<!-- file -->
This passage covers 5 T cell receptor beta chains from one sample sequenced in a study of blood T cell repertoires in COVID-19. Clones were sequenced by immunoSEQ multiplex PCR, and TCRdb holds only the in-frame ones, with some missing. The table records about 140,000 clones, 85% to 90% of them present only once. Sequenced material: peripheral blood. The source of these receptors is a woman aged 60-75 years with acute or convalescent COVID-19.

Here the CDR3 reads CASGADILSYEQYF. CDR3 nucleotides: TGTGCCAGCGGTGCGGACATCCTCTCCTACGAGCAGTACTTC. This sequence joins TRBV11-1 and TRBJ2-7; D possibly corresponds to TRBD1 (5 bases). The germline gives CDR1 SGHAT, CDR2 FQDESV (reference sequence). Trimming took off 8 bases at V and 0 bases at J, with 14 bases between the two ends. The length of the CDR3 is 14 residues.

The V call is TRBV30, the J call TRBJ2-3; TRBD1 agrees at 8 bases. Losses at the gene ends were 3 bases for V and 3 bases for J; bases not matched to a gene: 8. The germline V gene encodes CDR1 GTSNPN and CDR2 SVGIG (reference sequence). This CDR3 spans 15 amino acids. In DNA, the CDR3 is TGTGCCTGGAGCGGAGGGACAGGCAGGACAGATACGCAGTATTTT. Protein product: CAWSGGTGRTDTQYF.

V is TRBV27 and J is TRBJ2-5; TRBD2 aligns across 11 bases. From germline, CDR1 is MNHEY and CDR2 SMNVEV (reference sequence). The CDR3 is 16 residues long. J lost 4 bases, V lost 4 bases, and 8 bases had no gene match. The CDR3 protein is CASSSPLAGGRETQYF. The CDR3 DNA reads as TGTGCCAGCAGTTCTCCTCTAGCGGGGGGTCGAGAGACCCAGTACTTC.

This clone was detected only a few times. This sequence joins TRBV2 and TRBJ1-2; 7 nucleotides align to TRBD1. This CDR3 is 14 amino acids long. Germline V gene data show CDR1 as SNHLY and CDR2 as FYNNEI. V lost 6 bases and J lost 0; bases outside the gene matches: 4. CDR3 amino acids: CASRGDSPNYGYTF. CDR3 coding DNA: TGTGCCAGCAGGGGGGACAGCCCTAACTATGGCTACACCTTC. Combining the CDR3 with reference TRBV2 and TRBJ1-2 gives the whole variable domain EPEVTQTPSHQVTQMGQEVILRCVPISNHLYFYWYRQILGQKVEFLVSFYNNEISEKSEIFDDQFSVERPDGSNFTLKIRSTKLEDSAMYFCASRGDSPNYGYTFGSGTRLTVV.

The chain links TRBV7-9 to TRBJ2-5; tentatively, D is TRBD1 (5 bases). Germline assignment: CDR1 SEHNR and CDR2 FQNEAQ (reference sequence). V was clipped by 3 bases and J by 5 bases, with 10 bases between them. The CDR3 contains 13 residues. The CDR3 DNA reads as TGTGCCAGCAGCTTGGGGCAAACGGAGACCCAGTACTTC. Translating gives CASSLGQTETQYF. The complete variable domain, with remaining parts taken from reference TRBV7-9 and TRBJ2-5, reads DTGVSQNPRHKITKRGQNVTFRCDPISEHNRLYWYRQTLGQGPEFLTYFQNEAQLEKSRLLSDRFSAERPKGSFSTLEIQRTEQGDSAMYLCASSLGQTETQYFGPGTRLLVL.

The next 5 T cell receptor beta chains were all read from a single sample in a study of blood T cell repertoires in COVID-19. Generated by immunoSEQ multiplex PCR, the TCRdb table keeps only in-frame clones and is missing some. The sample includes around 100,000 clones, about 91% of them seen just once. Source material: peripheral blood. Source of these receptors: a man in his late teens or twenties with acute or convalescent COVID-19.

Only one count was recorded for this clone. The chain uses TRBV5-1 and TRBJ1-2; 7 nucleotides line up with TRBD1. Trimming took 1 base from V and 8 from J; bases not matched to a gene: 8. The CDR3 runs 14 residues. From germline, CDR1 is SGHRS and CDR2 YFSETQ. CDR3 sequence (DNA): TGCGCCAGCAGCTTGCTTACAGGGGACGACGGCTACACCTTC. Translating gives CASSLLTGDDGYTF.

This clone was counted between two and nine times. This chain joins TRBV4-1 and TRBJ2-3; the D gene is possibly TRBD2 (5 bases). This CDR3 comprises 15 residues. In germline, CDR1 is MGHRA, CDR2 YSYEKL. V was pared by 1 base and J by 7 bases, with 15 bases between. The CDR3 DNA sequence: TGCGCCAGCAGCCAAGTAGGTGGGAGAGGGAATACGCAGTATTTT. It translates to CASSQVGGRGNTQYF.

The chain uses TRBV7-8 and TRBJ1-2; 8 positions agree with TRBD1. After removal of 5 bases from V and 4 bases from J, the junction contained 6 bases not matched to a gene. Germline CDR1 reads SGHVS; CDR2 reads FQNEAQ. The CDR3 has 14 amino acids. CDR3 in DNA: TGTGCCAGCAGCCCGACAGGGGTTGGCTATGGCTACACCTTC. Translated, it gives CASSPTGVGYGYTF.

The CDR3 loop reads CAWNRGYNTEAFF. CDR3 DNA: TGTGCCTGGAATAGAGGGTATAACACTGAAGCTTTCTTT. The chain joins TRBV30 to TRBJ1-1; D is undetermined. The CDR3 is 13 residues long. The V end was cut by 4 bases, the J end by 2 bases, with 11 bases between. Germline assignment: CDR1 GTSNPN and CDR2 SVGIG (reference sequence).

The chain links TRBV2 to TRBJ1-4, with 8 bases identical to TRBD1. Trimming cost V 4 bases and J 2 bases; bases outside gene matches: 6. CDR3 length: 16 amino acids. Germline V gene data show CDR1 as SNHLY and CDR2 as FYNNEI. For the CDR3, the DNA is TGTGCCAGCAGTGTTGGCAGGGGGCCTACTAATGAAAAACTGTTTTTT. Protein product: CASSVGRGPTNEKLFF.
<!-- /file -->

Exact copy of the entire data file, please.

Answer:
This passage covers 5 T cell receptor beta chains from one sample sequenced in a study of blood T cell repertoires in COVID-19. Clones were sequenced by immunoSEQ multiplex PCR, and TCRdb holds only the in-frame ones, with some missing. The table records about 140,000 clones, 85% to 90% of them present only once. Sequenced material: peripheral blood. The source of these receptors is a woman aged 60-75 years with acute or convalescent COVID-19.

Here the CDR3 reads CASGADILSYEQYF. CDR3 nucleotides: TGTGCCAGCGGTGCGGACATCCTCTCCTACGAGCAGTACTTC. This sequence joins TRBV11-1 and TRBJ2-7; D possibly corresponds to TRBD1 (5 bases). The germline gives CDR1 SGHAT, CDR2 FQDESV (reference sequence). Trimming took off 8 bases at V and 0 bases at J, with 14 bases between the two ends. The length of the CDR3 is 14 residues.

The V call is TRBV30, the J call TRBJ2-3; TRBD1 agrees at 8 bases. Losses at the gene ends were 3 bases for V and 3 bases for J; bases not matched to a gene: 8. The germline V gene encodes CDR1 GTSNPN and CDR2 SVGIG (reference sequence). This CDR3 spans 15 amino acids. In DNA, the CDR3 is TGTGCCTGGAGCGGAGGGACAGGCAGGACAGATACGCAGTATTTT. Protein product: CAWSGGTGRTDTQYF.

V is TRBV27 and J is TRBJ2-5; TRBD2 aligns across 11 bases. From germline, CDR1 is MNHEY and CDR2 SMNVEV (reference sequence). The CDR3 is 16 residues long. J lost 4 bases, V lost 4 bases, and 8 bases had no gene match. The CDR3 protein is CASSSPLAGGRETQYF. The CDR3 DNA reads as TGTGCCAGCAGTTCTCCTCTAGCGGGGGGTCGAGAGACCCAGTACTTC.

This clone was detected only a few times. This sequence joins TRBV2 and TRBJ1-2; 7 nucleotides align to TRBD1. This CDR3 is 14 amino acids long. Germline V gene data show CDR1 as SNHLY and CDR2 as FYNNEI. V lost 6 bases and J lost 0; bases outside the gene matches: 4. CDR3 amino acids: CASRGDSPNYGYTF. CDR3 coding DNA: TGTGCCAGCAGGGGGGACAGCCCTAACTATGGCTACACCTTC. Combining the CDR3 with reference TRBV2 and TRBJ1-2 gives the whole variable domain EPEVTQTPSHQVTQMGQEVILRCVPISNHLYFYWYRQILGQKVEFLVSFYNNEISEKSEIFDDQFSVERPDGSNFTLKIRSTKLEDSAMYFCASRGDSPNYGYTFGSGTRLTVV.

The chain links TRBV7-9 to TRBJ2-5; tentatively, D is TRBD1 (5 bases). Germline assignment: CDR1 SEHNR and CDR2 FQNEAQ (reference sequence). V was clipped by 3 bases and J by 5 bases, with 10 bases between them. The CDR3 contains 13 residues. The CDR3 DNA reads as TGTGCCAGCAGCTTGGGGCAAACGGAGACCCAGTACTTC. Translating gives CASSLGQTETQYF. The complete variable domain, with remaining parts taken from reference TRBV7-9 and TRBJ2-5, reads DTGVSQNPRHKITKRGQNVTFRCDPISEHNRLYWYRQTLGQGPEFLTYFQNEAQLEKSRLLSDRFSAERPKGSFSTLEIQRTEQGDSAMYLCASSLGQTETQYFGPGTRLLVL.

The next 5 T cell receptor beta chains were all read from a single sample in a study of blood T cell repertoires in COVID-19. Generated by immunoSEQ multiplex PCR, the TCRdb table keeps only in-frame clones and is missing some. The sample includes around 100,000 clones, about 91% of them seen just once. Source material: peripheral blood. Source of these receptors: a man in his late teens or twenties with acute or convalescent COVID-19.

Only one count was recorded for this clone. The chain uses TRBV5-1 and TRBJ1-2; 7 nucleotides line up with TRBD1. Trimming took 1 base from V and 8 from J; bases not matched to a gene: 8. The CDR3 runs 14 residues. From germline, CDR1 is SGHRS and CDR2 YFSETQ. CDR3 sequence (DNA): TGCGCCAGCAGCTTGCTTACAGGGGACGACGGCTACACCTTC. Translating gives CASSLLTGDDGYTF.

This clone was counted between two and nine times. This chain joins TRBV4-1 and TRBJ2-3; the D gene is possibly TRBD2 (5 bases). This CDR3 comprises 15 residues. In germline, CDR1 is MGHRA, CDR2 YSYEKL. V was pared by 1 base and J by 7 bases, with 15 bases between. The CDR3 DNA sequence: TGCGCCAGCAGCCAAGTAGGTGGGAGAGGGAATACGCAGTATTTT. It translates to CASSQVGGRGNTQYF.

The chain uses TRBV7-8 and TRBJ1-2; 8 positions agree with TRBD1. After removal of 5 bases from V and 4 bases from J, the junction contained 6 bases not matched to a gene. Germline CDR1 reads SGHVS; CDR2 reads FQNEAQ. The CDR3 has 14 amino acids. CDR3 in DNA: TGTGCCAGCAGCCCGACAGGGGTTGGCTATGGCTACACCTTC. Translated, it gives CASSPTGVGYGYTF.

The CDR3 loop reads CAWNRGYNTEAFF. CDR3 DNA: TGTGCCTGGAATAGAGGGTATAACACTGAAGCTTTCTTT. The chain joins TRBV30 to TRBJ1-1; D is undetermined. The CDR3 is 13 residues long. The V end was cut by 4 bases, the J end by 2 bases, with 11 bases between. Germline assignment: CDR1 GTSNPN and CDR2 SVGIG (reference sequence).

The chain links TRBV2 to TRBJ1-4, with 8 bases identical to TRBD1. Trimming cost V 4 bases and J 2 bases; bases outside gene matches: 6. CDR3 length: 16 amino acids. Germline V gene data show CDR1 as SNHLY and CDR2 as FYNNEI. For the CDR3, the DNA is TGTGCCAGCAGTGTTGGCAGGGGGCCTACTAATGAAAAACTGTTTTTT. Protein product: CASSVGRGPTNEKLFF.